The legal representation of children of parents in child care proceedings: problems and strategies


The research examined the task of legal representation and client management, in a study focused on the representation of parents in child care proceedings. Care proceedings, brought where there are serious child protection concerns, have been subject to extensive review, and reforms to procedures and the funding regime impacting on legal representatives. This qualitative research was prompted by a study based on an examination of court files and commissioned by the DCA . This raised questions about the way parents are represented, and the role of parental representation in affecting the process and outcome of proceedings. Underlying legal representation of parents are issues of access to justice for one of the most vulnerable and needy groups in our society. This research will examine the task of legal representation and client management, focusing on the representation of parents in child care proceedings. Care proceedings have been subject to extensive review and changes in procedure recently and the research is prompted also by the Care Profiling Study conducted by the applicants for the Ministry of Justice. New procedures emphasise the importance of good legal representation not simply for the benefit of the parents, but also for the smooth operation of the system. Faced with problems of cost and delay, legal representatives are being identified as a key part of the solution. It is particularly relevant now to provide clear understandings of how the legal representatives of parents conceive and operate their role. The research will use qualitative methods. A preliminary phase involves observations of interim court hearings to obtain an overview of the process in practice. A second element will comprise a set of contemporaneous case studies. A third element will comprise interviews with legal representatives and other key personnel involved in the process, to explore wider conceptions of the role, adding breadth to the case studies.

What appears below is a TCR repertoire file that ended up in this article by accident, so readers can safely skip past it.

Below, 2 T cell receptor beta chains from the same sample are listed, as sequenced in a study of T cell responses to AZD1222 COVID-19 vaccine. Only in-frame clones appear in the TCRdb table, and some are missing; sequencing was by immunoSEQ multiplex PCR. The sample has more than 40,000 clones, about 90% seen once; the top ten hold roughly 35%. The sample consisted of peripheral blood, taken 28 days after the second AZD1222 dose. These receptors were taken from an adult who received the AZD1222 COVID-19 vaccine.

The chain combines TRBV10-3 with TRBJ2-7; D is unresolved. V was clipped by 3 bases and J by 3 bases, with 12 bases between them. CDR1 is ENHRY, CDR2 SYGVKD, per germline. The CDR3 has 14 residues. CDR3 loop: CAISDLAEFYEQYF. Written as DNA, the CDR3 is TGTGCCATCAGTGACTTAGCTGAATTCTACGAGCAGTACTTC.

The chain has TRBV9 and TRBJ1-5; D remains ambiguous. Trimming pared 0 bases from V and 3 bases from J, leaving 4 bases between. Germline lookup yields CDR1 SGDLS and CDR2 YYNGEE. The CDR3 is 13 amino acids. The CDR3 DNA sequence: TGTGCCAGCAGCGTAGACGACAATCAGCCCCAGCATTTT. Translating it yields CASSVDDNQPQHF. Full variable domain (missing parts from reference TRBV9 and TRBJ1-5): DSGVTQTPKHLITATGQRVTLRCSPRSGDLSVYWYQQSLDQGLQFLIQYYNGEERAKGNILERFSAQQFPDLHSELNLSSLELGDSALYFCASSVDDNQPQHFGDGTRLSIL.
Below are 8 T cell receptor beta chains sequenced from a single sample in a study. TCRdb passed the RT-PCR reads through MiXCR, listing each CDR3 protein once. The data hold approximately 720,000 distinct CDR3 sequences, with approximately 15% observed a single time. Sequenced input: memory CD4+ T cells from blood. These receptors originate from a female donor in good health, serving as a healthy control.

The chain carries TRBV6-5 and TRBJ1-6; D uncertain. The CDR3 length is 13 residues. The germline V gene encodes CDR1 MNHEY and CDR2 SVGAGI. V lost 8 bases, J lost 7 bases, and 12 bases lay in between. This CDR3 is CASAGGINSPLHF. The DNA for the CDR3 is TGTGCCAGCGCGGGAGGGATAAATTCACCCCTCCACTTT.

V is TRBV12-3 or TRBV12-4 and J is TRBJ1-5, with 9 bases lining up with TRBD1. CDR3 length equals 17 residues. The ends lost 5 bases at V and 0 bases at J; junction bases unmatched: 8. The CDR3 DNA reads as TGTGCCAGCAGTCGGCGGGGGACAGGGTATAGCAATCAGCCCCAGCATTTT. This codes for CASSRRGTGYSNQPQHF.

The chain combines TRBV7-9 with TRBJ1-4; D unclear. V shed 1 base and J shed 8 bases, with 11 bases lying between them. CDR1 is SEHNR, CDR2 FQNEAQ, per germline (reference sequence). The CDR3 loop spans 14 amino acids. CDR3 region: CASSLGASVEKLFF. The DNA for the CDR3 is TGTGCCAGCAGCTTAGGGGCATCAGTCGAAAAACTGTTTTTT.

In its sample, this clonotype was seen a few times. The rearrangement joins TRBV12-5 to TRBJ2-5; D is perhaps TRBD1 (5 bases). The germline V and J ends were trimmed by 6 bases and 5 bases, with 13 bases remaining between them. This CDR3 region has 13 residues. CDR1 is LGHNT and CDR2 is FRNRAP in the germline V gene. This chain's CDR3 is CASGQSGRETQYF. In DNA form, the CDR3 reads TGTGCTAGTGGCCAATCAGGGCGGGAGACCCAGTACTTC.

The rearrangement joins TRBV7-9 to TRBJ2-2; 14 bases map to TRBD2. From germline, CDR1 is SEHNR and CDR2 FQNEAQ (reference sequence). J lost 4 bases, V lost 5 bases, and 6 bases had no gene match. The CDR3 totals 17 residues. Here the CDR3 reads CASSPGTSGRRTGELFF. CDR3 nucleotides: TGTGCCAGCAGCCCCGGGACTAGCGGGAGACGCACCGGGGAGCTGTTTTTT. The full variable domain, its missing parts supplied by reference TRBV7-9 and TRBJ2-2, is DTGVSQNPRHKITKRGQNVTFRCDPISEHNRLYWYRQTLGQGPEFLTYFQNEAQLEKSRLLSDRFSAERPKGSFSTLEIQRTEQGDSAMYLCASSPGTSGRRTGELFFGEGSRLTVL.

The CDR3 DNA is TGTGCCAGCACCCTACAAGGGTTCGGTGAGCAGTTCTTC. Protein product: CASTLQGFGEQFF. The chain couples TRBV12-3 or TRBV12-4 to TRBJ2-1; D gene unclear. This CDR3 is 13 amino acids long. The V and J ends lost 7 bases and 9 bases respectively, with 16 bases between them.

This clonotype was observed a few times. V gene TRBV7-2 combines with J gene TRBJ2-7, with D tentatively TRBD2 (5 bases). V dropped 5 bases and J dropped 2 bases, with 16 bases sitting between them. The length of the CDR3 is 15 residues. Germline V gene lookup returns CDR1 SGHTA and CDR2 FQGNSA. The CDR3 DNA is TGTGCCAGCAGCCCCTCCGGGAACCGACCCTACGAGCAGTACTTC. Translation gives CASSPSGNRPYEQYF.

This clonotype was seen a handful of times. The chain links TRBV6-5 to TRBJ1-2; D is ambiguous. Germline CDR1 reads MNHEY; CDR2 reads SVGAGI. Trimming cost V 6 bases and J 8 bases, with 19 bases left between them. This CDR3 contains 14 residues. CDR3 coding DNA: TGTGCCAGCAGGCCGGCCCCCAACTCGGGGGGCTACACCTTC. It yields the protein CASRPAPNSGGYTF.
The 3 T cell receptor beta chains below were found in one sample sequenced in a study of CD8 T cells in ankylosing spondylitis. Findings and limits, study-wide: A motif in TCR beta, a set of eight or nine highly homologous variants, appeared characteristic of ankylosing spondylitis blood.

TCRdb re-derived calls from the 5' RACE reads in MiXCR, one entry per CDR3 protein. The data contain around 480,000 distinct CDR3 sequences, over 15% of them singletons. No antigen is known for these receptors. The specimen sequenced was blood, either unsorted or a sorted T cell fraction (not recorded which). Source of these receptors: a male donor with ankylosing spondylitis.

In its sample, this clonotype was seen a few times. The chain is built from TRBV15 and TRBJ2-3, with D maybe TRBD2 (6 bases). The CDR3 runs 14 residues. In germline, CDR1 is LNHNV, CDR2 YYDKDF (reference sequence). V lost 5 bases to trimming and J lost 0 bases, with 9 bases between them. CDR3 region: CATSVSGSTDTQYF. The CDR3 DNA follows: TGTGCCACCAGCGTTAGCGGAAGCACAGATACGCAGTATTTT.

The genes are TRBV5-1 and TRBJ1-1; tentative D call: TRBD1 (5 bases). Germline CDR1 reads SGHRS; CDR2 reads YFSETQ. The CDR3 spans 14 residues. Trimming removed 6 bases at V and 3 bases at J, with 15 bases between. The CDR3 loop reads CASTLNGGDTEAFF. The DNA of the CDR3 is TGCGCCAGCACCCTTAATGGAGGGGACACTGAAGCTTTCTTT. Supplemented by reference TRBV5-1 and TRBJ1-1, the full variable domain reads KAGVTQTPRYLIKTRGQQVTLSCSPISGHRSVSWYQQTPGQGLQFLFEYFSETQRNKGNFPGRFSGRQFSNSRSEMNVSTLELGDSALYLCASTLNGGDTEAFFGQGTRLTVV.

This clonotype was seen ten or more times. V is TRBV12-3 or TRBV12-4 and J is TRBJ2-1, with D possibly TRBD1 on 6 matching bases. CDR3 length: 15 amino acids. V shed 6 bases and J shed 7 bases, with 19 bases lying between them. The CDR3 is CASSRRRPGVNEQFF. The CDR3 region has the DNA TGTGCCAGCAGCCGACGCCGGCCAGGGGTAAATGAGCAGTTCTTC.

We explored the experiences of and difficulties faced by legal representatives in their dealings with their parent clients, other lawyers involved in the proceedings and the court process in 4 geograpical areas of England and Wales. The design incorporated observation and interview techniques in three elements: a preliminary phase involving observations of interim court hearings dealing with procedural elements of the litigation, in order to obtain an overview of the process in practice and also to recruit a sample of cases. The second element involved a series of 16 case studies, tracking the selected cases from an early stage through to their conclusion, interviewing the parents' legal representatives and observing their meetings with their clients, with legal representatives of other parties and court hearings. The third element added breadth to the second by interviews with legal representatives in which specific cases were discussed anonymously. These interviews, and others with key practitioners involved in the process, also explored wider conceptions of the role and concerns regarding court process and funding. Data collection consists of 109 observations, 61 interviews and 1 focus group.

Metadata Access
Creator Pearce, J, University of Bristol
Publisher UK Data Service
Publication Year 2014
Funding Reference ESRC
Rights Julia Pearce, University of Bristol. Judith Masson, University of Bristol. Law School University of Bristol,; The Data Collection is available for download to users registered with the UK Data Service.
OpenAccess true
Language English
Resource Type Text
Discipline Jurisprudence; Law; Social and Behavioural Sciences
Spatial Coverage England; Wales; United Kingdom